Entrepreneur rises to the challenge

The year is 1984. Spring break at Daytona Beach. Kevin Sullivan, a 24-year-old student at the University of North Dakota, studying to become a commercial pilot, dives into a 15-foot wave about to crash into him. He hits the ocean floor and breaks his neck. His resulting injuries would make him a quadriplegic, confined to a wheelchair, for the rest of his life.

Sullivan spent three months in the hospital, and another year at Courage Center. The last month he was at Courage Center, Sullivan was asked to give a tour of the center to Reeve Lindbergh, Charles Lindbergh’s daughter, who was visiting the Twin Cities to dedicate the old airport terminal to her father. Sullivan had no idea that the tour he would give her would result in a $10,580 grant from her, the price of her father’s plane, the Spirit of Saint Louis, in 1917.

Sullivan became the first recipient of the Jonathan Lindbergh Brown Grant, created by Reeve Lindbergh in honor of her son who had died of encephalitis at a year and a half old in 1985. The purpose of the grant, which focuses on adaptive technology, is to address imbalances between human beings and their environment. Lindbergh was impressed by Sullivan’s motivation to get back into the workplace despite his challenges. The grant enabled Sullivan to purchase a van adapted to his needs as a quadriplegic and to continue his education and career. The van, said Sullivan, helped him become mobile and move into the workplace. In 1987, Sullivan was working for a flight school, and by 1990 he was running his own school.

In 1991 Sullivan founded In-Home Personal Care as a result of economic factors and his own frustration in finding reliable, well-trained personal care attendants (PCA). He has had an enormous amount of success and satisfaction with the business matching people with disabilities to caring, well-trained, reliable PCA. Through his business, he has watched many people with disabilities reach new levels of independence, and he has had the satisfaction of providing jobs to people working as PCA.

Sullivan credits Courage Center with having the most dramatic influence on his path to entrepreneurship. Courage Center trained Sullivan on how to interview, hire, and train aides. “I was my own first client,” he said. The business started out of his own home, but grew through a combination of his own savings and word-of-mouth, eventually moving to an office in Saint Louis Park and ultimately relocating to Golden Valley, where it is today, currently handling about 100 clients.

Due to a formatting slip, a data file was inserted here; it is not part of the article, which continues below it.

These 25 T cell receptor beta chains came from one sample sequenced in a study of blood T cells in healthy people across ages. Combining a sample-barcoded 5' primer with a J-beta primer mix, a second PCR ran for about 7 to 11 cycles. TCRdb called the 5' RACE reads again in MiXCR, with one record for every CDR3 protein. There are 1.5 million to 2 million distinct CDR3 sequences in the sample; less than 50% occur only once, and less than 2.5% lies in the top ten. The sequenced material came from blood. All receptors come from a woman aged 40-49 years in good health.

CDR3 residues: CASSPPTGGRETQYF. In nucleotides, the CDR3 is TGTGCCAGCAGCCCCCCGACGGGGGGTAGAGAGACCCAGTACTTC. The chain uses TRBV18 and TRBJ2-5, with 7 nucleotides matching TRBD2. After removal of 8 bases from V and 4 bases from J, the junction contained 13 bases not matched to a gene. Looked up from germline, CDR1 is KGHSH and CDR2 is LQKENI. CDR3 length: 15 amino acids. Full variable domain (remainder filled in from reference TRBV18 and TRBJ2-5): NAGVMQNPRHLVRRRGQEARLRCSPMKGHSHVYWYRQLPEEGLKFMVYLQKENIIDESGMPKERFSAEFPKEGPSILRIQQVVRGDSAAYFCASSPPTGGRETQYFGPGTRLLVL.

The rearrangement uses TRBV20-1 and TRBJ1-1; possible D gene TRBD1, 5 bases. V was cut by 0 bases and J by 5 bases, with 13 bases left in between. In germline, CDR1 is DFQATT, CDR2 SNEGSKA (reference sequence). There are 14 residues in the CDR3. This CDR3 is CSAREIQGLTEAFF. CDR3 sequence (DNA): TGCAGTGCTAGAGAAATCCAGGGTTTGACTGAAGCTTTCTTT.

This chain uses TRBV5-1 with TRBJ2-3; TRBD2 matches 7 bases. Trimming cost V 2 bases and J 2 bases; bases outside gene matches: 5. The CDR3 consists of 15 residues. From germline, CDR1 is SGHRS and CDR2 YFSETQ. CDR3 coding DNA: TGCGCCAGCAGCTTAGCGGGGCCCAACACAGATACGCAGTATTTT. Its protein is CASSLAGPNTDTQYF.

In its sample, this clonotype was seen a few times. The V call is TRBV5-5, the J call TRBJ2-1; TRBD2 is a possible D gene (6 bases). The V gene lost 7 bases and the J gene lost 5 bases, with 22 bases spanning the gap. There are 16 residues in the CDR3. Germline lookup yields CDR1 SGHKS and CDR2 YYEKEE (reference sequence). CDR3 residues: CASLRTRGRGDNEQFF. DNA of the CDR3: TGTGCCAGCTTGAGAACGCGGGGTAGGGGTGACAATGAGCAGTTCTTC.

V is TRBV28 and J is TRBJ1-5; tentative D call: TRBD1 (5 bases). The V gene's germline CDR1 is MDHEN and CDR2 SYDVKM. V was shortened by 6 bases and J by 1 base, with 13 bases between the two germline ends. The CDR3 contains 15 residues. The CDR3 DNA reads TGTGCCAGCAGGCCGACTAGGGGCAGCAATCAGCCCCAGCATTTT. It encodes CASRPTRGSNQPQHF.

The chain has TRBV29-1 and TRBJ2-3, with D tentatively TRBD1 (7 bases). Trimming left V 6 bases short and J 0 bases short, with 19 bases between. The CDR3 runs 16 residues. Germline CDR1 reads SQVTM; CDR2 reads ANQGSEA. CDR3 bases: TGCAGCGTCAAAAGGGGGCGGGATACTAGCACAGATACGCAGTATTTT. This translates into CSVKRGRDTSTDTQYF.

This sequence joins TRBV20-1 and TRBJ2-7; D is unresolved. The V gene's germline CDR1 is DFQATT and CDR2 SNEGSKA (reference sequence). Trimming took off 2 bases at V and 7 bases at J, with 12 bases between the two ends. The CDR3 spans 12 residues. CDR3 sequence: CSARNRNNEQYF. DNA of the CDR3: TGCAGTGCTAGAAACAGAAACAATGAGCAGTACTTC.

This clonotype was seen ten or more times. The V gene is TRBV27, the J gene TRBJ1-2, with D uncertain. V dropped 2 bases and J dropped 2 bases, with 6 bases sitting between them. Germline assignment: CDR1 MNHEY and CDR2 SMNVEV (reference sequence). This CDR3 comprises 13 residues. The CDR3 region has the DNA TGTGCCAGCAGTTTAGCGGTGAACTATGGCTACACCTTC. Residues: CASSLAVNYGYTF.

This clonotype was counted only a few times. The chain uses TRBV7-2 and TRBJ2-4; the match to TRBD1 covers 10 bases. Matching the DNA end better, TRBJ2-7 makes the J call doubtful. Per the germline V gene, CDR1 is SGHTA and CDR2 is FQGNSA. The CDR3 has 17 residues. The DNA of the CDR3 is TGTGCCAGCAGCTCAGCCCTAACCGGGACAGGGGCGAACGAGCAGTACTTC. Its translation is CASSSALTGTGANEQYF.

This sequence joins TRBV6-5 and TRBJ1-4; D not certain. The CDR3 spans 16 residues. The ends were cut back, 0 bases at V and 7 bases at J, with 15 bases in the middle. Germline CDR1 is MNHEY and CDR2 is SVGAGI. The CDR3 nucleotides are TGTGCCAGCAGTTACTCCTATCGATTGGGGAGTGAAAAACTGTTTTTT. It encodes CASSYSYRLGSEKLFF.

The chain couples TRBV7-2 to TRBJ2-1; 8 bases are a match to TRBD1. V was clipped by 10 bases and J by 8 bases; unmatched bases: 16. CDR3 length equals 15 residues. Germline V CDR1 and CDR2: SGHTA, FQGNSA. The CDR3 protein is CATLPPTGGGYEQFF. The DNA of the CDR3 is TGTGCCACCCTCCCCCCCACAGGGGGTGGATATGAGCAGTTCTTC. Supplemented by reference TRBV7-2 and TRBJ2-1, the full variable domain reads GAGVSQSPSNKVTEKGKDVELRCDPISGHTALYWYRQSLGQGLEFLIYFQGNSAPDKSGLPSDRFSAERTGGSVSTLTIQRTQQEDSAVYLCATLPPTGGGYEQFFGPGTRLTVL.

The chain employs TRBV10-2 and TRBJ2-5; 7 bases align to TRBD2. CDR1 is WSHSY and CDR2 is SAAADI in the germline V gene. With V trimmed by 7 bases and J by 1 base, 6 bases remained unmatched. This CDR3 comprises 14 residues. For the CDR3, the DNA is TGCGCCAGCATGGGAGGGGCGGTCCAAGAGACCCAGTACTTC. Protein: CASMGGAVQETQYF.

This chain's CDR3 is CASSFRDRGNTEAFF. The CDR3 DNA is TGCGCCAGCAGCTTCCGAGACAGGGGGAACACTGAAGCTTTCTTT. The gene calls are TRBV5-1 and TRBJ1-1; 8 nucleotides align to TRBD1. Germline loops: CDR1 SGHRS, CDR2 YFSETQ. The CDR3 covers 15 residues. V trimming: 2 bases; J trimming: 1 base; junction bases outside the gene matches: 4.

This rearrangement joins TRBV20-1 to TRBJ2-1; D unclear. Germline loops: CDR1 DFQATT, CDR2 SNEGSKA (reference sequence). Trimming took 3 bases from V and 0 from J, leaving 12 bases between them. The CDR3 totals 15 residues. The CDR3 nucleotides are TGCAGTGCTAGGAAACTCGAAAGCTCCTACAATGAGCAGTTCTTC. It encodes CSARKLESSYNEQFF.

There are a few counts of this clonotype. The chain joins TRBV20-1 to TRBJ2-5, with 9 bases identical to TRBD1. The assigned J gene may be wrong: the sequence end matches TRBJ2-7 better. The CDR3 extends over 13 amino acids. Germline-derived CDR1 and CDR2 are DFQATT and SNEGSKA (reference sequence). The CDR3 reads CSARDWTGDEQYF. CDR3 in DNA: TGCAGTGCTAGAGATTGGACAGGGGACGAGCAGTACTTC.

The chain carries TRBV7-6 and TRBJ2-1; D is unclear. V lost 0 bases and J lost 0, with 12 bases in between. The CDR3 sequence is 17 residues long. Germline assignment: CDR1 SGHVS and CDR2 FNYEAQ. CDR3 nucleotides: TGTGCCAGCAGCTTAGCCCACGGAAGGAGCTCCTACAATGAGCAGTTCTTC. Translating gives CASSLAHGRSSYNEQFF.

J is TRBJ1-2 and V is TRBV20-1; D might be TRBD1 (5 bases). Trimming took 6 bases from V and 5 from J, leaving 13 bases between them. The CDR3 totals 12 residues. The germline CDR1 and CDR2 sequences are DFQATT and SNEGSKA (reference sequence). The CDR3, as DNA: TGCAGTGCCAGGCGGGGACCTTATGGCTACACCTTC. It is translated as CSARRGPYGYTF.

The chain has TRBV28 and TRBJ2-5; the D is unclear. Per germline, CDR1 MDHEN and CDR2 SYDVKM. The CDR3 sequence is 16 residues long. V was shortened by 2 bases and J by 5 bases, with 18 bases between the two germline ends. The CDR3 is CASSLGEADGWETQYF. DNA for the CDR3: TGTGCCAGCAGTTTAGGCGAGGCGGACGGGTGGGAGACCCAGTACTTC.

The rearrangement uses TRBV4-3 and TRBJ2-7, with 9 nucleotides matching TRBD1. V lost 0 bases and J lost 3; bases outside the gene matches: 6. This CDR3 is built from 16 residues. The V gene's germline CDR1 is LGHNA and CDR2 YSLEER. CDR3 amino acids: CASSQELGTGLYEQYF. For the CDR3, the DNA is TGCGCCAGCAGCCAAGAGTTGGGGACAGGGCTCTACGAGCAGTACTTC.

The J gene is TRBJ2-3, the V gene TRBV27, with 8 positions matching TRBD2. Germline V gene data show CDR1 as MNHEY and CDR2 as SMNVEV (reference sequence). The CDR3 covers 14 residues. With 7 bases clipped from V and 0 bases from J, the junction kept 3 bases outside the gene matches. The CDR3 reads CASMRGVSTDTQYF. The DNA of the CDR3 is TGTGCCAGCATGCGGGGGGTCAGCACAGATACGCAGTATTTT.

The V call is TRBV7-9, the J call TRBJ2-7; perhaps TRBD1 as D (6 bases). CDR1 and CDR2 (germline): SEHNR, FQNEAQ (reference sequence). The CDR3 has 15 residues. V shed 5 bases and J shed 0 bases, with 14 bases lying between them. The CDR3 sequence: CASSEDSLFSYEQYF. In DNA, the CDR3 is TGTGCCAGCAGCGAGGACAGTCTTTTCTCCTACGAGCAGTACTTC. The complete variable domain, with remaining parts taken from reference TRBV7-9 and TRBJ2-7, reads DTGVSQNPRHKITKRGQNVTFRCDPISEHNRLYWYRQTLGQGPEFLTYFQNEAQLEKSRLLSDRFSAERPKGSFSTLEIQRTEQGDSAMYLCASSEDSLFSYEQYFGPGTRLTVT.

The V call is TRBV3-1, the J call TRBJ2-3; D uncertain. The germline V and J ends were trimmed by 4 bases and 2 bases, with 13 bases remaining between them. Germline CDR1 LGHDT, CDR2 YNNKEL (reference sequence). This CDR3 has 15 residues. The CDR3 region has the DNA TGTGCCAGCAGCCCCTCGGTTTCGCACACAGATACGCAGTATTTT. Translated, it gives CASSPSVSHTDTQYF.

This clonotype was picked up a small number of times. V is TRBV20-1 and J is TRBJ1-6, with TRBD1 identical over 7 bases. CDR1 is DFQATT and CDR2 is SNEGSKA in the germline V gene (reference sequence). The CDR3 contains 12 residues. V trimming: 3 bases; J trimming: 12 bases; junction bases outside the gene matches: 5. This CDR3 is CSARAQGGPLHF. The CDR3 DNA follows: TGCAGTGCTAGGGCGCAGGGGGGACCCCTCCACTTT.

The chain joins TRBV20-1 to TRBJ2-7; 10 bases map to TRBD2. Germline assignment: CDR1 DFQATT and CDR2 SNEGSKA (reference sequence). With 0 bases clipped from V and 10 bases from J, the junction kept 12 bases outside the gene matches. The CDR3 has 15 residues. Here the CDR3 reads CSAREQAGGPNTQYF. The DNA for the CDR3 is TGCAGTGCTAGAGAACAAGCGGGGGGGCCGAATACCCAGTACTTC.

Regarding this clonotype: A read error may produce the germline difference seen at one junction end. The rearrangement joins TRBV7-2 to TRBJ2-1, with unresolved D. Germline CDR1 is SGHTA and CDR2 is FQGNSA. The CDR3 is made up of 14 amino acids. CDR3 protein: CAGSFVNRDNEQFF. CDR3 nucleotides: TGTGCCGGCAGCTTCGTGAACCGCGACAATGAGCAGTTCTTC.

Sullivan’s personal experience with PCA agencies gives In-Home Personal Care a distinct advantage over other agencies, because Sullivan has lived through what many of his clients have experienced: unable to find dependable, professional care when he needed it most. “We vow our clients will never be left high and dry,” says Sullivan. All 250 of his company’s PCA are on-call, 24 hours a day. The company also has three nurses who, in Sullivan’s words, “… are the eyes and ears between our clients and our employees.” The nurses furnish monthly reports to Sullivan on how his PCA are doing with his clients.

In-Home Personal Care services the Twin Cities area and as far out as Duluth and Rochester. The company’s PCAs have a wide range of experience. Anyone wanting to become a PCA can, as long as they have no criminal background. “We attract quality aids because I know what type of aide I would want: someone who’s going to show up and address my needs,” said Sullivan.

Sullivan has been married for four years. He describes his wife, Kathy, as an integral part of his success, both personally and professionally. He said getting married was a huge challenge in itself because of a state law that would have disqualified him from receiving Medical Assistance due to their combined assets. Thankfully, the law changed four years ago to reflect only applicants’ assets, which, in the long run helped him in his business, as well, since many of his clients are on Medical Assistance, as well. He still flies planes and dreams of being the first quadriplegic to fly across the ocean. He is also thinking about creating another flight school that would specialize in helping people with disabilities learn how to fly. Right now, planes can be adapted temporarily to accommodate people with disabilities, but Sullivan’s dream is to own a plane that will be permanently wheelchair accessible.

Reeve Lindbergh saw the potential for what Kevin Sullivan is now doing for other people when she awarded him the grant in 1985. Her father said it himself in a 1973 speech, “All the achievements of mankind have value only to the extent that they preserve and improve the quality of life.”

For more information on In-Home Personal care, call (763) 560-3450;

or visit them on the web at: http://www.inhomepersonalcare.com